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30 Floors Up
30 Floors Up

Photograph Information Photographer's Comments
Challenge: Architecture (Classic Editing)
Camera: Sony DSC-S50
Location: Downtown Los Angeles
Date: Mar 30, 2002
Aperture: F/4
ISO: 80
Shutter: 1/195 s
Date Uploaded: Mar 30, 2002

Looking out my office window a block away

Place: 43 out of 66
Avg (all users): 5.1786
Avg (commenters): 4.9091
Avg (participants): 4.9063
Avg (non-participants): 5.3462
Views since voting: 845
Votes: 168
Comments: 12
Favorites: 0

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01/20/2003 05:08:05 PM
Pictures like this one are incredibly difficult for very many reasons; For one thing, because of the perspective, get a building that is very cartoon-like (narrow at the bottom and wide at the top). This is usually a sin in architectural photography - at least if it does not look as if it is supposed to be that way. So your choices are to over-do the effect (practically impossible, because you cannot walk closer to that building) or try to counter it. Countering something like this can only be done with a Tilt and Shift lens (I wrote an article about these lenses, which you can find here), but these lenses are ridiculously expensive, and only work on SLR cameras. It is possible - to a certain degree - to correct the problem in Photoshop (but that would get your image disqualified, because I believe it probably breaks a few rules)

Barring this problem, you have a good chance at improving this image by going for a tighter crop. Get rid of that tall white bouilding to the left of the image, and you are well on your way.

The most important problem with this picture is the reflection in the window, though; I can see sheets of paper(?) and the reflection of what I think is the photographer. Neither of which pull the image in the right direction. There is a good trick you can use to get rid of these reflections though:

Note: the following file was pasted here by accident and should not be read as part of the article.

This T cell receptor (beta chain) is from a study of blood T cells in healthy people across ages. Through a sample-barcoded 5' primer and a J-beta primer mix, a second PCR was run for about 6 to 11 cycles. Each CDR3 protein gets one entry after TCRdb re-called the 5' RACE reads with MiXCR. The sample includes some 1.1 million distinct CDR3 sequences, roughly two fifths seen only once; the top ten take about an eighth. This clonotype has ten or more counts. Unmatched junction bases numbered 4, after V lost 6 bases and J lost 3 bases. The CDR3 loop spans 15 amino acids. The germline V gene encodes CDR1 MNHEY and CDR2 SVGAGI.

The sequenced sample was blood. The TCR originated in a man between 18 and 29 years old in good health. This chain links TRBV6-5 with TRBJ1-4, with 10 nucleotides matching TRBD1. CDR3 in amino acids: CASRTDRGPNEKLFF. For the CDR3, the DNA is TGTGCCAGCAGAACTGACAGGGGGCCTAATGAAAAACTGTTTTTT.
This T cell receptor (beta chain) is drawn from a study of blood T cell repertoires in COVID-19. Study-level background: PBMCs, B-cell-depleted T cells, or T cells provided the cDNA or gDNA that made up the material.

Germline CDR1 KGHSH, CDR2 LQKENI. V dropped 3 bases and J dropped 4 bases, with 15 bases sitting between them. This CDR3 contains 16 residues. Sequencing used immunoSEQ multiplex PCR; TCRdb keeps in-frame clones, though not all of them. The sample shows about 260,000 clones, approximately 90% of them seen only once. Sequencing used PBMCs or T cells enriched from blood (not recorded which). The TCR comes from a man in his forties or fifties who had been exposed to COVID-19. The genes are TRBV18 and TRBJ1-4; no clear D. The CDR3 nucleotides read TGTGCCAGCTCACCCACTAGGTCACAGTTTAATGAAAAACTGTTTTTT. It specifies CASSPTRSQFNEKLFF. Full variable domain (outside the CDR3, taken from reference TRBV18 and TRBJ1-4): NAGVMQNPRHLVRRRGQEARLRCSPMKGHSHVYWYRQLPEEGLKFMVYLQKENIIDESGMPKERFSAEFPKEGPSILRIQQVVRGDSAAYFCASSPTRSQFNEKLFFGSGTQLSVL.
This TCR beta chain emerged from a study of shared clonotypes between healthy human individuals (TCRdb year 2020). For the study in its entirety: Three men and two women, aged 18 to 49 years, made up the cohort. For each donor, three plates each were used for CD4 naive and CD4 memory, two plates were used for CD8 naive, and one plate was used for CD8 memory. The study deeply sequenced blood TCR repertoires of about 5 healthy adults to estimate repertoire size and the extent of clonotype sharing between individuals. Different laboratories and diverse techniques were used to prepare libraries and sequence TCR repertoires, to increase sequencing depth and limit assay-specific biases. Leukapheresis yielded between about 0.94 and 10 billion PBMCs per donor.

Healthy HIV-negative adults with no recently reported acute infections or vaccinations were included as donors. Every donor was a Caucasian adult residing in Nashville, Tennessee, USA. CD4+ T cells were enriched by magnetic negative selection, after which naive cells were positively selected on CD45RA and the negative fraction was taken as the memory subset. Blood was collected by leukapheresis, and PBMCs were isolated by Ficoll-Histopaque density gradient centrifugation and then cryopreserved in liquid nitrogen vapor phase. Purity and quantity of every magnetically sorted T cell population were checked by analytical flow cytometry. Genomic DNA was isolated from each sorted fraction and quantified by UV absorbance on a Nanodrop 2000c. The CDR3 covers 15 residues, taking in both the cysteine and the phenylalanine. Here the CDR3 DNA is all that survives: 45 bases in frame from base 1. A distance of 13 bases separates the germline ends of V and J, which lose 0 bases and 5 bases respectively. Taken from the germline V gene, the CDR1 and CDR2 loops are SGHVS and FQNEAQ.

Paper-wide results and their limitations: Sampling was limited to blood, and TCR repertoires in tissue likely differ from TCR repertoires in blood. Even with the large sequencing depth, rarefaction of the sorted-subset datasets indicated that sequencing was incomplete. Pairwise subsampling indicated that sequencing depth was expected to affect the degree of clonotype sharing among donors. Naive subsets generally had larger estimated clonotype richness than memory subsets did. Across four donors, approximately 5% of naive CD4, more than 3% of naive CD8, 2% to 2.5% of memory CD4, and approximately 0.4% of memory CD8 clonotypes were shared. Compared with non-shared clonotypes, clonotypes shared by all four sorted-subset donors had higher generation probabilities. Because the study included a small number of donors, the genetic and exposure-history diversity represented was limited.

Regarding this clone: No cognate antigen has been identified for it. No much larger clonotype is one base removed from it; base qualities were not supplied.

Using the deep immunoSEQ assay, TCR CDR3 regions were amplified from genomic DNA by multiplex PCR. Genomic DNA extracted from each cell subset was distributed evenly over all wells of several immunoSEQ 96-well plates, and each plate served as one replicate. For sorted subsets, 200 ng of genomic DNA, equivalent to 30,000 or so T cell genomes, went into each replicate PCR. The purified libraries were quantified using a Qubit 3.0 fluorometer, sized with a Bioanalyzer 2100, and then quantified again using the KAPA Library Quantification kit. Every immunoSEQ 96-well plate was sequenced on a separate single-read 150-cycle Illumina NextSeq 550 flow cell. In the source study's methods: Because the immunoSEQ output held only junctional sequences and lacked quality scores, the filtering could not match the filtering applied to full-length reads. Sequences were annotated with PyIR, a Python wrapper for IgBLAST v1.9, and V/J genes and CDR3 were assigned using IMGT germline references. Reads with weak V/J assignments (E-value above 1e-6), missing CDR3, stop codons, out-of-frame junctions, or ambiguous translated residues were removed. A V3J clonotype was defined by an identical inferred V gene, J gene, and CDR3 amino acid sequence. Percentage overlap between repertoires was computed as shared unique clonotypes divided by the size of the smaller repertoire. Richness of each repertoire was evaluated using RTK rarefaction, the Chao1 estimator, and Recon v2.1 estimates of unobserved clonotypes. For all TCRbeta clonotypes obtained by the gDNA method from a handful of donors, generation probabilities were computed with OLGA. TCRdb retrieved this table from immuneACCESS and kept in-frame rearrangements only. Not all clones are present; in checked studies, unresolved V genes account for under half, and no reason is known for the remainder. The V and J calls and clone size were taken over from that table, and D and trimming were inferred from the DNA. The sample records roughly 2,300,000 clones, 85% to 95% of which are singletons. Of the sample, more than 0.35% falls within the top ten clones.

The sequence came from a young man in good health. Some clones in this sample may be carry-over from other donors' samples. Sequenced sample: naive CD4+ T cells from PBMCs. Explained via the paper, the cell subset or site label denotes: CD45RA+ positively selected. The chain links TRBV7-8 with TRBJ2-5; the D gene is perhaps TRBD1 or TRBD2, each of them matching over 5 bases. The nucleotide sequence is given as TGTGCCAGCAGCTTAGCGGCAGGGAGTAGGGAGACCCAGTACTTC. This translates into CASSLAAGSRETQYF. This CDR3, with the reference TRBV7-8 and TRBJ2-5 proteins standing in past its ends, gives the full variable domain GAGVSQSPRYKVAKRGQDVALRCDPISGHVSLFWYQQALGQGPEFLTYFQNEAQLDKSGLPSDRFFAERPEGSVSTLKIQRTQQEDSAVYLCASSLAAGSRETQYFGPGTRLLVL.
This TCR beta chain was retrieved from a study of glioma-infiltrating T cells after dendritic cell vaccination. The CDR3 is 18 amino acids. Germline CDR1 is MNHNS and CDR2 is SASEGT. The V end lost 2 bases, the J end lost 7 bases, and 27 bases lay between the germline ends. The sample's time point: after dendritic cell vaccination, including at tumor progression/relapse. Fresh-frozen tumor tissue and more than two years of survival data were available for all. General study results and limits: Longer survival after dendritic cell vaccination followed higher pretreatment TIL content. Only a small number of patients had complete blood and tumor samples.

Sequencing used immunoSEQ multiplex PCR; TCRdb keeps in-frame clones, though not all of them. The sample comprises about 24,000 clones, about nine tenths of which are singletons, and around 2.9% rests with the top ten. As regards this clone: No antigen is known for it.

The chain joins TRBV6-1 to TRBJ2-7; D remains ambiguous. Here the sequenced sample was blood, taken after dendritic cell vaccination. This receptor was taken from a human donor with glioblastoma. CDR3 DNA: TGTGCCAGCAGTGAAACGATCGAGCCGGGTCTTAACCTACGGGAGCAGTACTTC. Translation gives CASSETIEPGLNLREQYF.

1 - Open the window. (probably illegal and impossible in skyscrapers, so a bad idea)

2 - Put your camera to the window. This means that your WHOLE lens front needs to TOUCH the lens. Barring the reflections from the double (or even triple) pane window, it should rid you of 97% of the reflections.

3 - Building a black box. The black box sounds high-tech, but isn't. Get a circle of black filt (or other non-reflexive textile) , and make a hole in it for your camera lens. Tape the textile to the window, and you have your own little black box. Because your lens is "touching the window" (by proxy, because of the filt), the reflections should completely disappear.

Finally, you might want to up the contrast a little bit (read a guide about that here)

I hope some of these tips will help you for further pictures out of your office window. Good luck!

 Comments Made During the Challenge
04/05/2002 01:53:00 AM
I like the reflections of the other buildings. Good work.
04/04/2002 01:21:00 PM
04/03/2002 12:43:00 PM
its high, but what makes it special?
04/02/2002 09:14:00 PM
Interesting to see a huge skyscraper head on. Apparently someone's got a good job too. :)
04/02/2002 03:28:00 PM
If the focus is the MCI building, there was no interesting angle to draw the attention to it. If the focus is the reflection of the other building, crop out the edges of the MCI building.
04/02/2002 01:47:00 PM
not too interesting- everything is too brown!
04/01/2002 03:11:00 PM
This is good because you can also see the reflections of other types of architecture.
04/01/2002 12:40:00 PM
I applaude your perspective there were many cliche shots looking at this scene from the street.
04/01/2002 11:00:00 AM
i like the reflections in the building, but overall the subject is sort of dull. i'll give this an extra point because it has my username on the building.
04/01/2002 07:30:00 AM
cool. needs more contrast, tho
04/01/2002 01:17:00 AM
You got your shadow in the reflection of the window.

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